Paths For Bicycles: Why San Jose Wheelmen Oppose Them

Paths for Bicycles / Why San Jose Wheelmen Oppose Them

Published August 11, 1898 in the San Jose Evening News.

San Jose Wheelmen oppose paths for bicycles

San Mateo County has taken the lead and is introducing a new feature in highway improvement. She has decided to erect a bicycle path by the side of the main road, running from San Francisco to San Jose.

The path … will extend from what is known as Uncle Tom’s Cabin, above the city of San Mateo, to about a mile north of Redwood City. [Note: San Mateo County will eventually pave California’s first highway at El Camino Real in front of Uncle Tom’s Cabin in 1912.]

The path will be six feet in width, and is for the exclusive use of pedestrians and wheelmen. Should the plan prove satisfactory, the path will be extended the entire length of the county.

Not long ago there was an attempt to establish a bicycle path between San Jose and Alameda, but the scheme could not get the necessary backing and consequently fell through. This path was to be fo the use of wheelmen alone, and was to be constructed by popular subscription among the cyclers. It was not thought, however, that the roads between here and Alameda were poor enough to warrant construction of such a path and riders would not respond.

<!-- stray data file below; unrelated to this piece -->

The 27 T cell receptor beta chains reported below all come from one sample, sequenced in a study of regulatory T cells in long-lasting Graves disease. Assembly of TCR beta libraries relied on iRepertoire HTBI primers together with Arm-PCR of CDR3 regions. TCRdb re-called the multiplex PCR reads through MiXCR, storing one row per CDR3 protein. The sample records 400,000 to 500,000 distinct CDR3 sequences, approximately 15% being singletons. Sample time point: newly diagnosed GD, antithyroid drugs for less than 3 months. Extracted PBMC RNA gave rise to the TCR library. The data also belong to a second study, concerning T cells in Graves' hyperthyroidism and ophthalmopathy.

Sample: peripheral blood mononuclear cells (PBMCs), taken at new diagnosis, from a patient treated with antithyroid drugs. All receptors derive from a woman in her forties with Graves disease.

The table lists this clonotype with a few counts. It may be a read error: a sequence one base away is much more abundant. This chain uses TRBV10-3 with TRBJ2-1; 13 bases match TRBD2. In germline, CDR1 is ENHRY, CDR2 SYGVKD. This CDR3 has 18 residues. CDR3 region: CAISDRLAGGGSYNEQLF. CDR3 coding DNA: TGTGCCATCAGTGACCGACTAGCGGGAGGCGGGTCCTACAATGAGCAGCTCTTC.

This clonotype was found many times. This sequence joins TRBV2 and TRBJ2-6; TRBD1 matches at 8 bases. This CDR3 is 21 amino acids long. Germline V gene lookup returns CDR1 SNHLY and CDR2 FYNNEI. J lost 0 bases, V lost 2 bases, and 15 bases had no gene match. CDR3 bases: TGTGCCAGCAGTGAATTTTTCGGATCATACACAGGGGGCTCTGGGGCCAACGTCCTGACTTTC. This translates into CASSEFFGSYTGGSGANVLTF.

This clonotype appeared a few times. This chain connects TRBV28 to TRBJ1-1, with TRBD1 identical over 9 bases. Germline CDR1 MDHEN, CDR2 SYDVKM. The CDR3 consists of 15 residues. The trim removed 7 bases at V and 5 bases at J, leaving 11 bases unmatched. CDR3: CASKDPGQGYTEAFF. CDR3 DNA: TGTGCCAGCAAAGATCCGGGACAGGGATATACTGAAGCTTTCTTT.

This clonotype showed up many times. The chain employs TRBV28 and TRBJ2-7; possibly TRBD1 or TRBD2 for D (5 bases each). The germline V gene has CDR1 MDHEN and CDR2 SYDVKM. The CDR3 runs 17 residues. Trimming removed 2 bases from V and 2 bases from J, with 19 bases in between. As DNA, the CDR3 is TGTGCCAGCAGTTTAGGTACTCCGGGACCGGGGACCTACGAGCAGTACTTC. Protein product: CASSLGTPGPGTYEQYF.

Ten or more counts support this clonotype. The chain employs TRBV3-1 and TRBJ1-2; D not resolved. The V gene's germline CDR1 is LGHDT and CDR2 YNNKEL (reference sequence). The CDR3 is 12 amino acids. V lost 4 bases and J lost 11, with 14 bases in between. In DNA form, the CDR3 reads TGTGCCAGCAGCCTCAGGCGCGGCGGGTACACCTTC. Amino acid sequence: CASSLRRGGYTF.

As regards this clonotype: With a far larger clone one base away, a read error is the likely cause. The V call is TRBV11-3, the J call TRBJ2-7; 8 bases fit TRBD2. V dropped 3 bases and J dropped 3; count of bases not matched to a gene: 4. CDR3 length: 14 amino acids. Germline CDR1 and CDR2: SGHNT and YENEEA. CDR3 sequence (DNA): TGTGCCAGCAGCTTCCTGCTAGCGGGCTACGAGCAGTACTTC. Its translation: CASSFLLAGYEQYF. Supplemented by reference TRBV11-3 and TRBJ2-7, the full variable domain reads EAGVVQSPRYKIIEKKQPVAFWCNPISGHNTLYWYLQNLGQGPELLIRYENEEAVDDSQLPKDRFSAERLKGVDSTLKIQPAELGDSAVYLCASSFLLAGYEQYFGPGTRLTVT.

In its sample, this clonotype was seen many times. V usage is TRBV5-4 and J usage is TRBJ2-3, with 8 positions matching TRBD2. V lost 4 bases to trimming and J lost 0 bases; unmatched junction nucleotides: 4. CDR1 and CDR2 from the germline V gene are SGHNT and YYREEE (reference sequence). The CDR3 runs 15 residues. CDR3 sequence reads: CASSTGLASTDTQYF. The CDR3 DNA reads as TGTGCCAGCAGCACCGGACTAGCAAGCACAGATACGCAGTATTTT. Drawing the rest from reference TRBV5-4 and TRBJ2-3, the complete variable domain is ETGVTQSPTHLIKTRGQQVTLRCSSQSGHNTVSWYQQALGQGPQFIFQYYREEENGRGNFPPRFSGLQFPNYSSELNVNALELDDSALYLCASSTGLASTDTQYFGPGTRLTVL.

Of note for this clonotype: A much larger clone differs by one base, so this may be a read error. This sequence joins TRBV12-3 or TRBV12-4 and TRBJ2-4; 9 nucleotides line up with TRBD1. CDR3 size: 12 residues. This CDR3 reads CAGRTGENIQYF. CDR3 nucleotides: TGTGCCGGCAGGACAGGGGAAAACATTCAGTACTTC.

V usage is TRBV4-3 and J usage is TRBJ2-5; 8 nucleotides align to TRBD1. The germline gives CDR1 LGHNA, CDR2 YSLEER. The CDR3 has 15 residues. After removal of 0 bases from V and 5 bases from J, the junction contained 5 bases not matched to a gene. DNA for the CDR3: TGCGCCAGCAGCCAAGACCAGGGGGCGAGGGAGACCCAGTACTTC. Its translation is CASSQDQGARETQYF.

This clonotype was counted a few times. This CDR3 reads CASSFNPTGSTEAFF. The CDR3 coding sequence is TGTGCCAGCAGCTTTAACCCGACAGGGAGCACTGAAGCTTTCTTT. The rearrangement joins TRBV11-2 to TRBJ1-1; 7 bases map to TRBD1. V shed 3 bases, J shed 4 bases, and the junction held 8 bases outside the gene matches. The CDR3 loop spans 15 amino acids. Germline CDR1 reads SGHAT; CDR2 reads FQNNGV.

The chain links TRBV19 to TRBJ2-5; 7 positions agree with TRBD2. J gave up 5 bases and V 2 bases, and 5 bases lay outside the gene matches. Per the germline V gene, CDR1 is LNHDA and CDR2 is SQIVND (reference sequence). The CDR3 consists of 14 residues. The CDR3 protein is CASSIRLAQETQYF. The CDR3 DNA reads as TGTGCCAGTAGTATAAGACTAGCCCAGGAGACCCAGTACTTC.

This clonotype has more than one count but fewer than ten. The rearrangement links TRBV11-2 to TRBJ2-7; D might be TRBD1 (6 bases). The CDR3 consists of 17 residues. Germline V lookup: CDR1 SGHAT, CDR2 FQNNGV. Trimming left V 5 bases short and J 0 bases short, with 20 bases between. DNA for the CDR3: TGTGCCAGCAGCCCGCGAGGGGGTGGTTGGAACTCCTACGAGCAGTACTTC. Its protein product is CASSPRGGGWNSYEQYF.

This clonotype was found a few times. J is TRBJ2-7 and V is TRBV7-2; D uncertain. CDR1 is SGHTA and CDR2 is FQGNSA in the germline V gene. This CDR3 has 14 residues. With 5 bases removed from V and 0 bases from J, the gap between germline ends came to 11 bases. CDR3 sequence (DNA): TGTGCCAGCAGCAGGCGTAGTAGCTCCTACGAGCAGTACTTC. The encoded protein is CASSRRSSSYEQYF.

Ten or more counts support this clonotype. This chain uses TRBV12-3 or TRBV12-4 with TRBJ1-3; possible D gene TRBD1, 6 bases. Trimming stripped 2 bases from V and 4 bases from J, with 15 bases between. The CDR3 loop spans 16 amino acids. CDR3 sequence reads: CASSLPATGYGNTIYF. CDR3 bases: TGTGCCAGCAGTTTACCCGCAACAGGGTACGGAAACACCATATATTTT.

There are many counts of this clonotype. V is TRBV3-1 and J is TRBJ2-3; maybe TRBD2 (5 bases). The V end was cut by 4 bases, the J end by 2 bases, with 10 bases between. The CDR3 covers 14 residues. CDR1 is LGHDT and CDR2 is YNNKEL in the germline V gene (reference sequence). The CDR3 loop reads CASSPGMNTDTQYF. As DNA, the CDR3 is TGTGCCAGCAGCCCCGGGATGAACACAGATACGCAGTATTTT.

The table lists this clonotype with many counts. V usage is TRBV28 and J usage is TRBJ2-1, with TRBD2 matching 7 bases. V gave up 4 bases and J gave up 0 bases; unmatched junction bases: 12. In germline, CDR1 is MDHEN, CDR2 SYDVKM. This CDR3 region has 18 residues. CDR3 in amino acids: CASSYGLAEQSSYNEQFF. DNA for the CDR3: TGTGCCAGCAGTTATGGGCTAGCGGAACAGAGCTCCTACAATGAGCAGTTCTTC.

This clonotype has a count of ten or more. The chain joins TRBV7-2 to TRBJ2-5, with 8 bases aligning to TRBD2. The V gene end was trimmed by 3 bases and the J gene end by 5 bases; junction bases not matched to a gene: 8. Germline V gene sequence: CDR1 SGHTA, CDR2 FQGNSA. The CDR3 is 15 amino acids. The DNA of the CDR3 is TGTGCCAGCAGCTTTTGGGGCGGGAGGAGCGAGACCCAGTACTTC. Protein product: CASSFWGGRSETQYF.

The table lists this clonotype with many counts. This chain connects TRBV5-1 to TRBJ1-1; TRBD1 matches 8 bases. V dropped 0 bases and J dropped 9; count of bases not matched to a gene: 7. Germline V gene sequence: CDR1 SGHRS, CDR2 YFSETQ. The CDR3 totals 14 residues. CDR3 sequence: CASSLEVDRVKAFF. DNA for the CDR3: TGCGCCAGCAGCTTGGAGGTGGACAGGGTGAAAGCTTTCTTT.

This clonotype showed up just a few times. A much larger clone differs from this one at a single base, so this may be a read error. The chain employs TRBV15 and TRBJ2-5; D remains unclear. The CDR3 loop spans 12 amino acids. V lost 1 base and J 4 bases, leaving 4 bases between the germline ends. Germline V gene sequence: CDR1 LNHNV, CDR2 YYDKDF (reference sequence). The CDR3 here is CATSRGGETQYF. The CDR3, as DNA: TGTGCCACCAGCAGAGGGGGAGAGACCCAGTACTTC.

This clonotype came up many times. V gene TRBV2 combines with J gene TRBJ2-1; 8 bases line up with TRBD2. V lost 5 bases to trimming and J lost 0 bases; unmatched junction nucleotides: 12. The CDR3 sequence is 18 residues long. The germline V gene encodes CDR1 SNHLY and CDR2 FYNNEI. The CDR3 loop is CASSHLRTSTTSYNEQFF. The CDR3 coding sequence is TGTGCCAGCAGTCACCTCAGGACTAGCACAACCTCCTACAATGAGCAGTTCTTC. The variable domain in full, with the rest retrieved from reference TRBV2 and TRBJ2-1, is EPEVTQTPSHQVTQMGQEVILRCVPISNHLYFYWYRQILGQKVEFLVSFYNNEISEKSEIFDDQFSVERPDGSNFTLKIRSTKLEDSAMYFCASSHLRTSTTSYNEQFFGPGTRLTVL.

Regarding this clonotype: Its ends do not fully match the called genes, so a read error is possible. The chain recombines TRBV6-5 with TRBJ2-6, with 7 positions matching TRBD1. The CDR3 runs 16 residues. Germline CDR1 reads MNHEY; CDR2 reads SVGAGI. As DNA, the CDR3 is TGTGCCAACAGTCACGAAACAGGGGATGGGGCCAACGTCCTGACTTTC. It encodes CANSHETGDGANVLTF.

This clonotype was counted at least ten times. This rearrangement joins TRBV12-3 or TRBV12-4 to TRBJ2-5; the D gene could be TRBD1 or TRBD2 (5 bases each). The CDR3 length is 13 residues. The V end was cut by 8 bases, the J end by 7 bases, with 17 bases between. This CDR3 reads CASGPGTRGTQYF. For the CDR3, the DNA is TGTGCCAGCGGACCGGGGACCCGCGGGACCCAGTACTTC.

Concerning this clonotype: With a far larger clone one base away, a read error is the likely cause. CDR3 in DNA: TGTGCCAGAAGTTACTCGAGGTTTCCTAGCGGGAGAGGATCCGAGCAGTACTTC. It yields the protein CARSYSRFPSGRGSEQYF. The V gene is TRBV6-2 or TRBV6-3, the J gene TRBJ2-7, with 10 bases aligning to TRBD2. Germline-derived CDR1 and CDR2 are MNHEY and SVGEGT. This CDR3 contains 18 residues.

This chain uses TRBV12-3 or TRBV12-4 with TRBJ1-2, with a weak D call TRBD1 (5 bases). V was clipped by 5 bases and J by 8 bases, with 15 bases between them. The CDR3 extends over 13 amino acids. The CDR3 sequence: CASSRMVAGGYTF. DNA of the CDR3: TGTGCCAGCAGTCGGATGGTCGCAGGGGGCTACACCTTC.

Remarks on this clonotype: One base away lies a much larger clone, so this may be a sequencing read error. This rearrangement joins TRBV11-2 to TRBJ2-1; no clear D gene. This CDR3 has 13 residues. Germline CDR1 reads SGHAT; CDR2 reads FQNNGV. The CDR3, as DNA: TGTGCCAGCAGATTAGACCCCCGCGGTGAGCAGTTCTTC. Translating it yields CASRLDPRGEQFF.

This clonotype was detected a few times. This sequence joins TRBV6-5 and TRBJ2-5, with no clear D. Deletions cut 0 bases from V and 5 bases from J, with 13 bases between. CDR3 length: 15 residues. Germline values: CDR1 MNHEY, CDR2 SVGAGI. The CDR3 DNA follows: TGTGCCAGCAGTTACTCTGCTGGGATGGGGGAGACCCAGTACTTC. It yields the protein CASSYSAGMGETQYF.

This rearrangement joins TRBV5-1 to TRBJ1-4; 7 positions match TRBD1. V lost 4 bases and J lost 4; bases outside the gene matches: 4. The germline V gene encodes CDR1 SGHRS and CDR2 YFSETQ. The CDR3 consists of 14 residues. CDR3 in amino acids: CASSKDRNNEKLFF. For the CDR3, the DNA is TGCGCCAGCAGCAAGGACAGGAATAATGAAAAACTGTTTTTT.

Later it was proposed to make a bicycle path along the Alameda, between [ San Jose ] and Santa Clara, but many of the wheelmen themselves opposed this, saying that they would rather see the money spent in putting the road bed itself in good condition, and that they did not want any special privileges.

“Cycle paths are popular in some parts of the east,” said a local wheelman to a reporter for the Evening News today. “Around Boston and New York they are building a good many, as well as in other centers of population. California has always been among the first to adopt a good thing, and there has been some move here to establish cycle paths, but the general opinion among the wheelmen in this part of the state seems to be that they are not needed. Our roads are so good, and our system of watering keeps them in such fine condition that they are usually preferable to a path.

“The scorcher would rather have a good wide road any time than a narrow path…. The only place that a cycle path would be of any use is where the roads are in such poor condition that they are next to impassable for a wheel. Even under those circumstances I believe most riders would rather see the money expended in perfecting the road itself.”

One Comment

  1. • Fascinating that these arguments are so old, and have since become part of vehicular cycling.

    The first “parkway” (what we would now call a “greenway”) was installed in Brooklyn, after bicyclists petitioned for it in 1892 to get to Coney Island. In 1896 it was expanded an additional 3 feet and accompanied by a macadamized “return cycle path.” By 1897 the police were arresting “scorchers” for going too fast, and there was also the problem of them riding on the parallel streets and frightening the horses.

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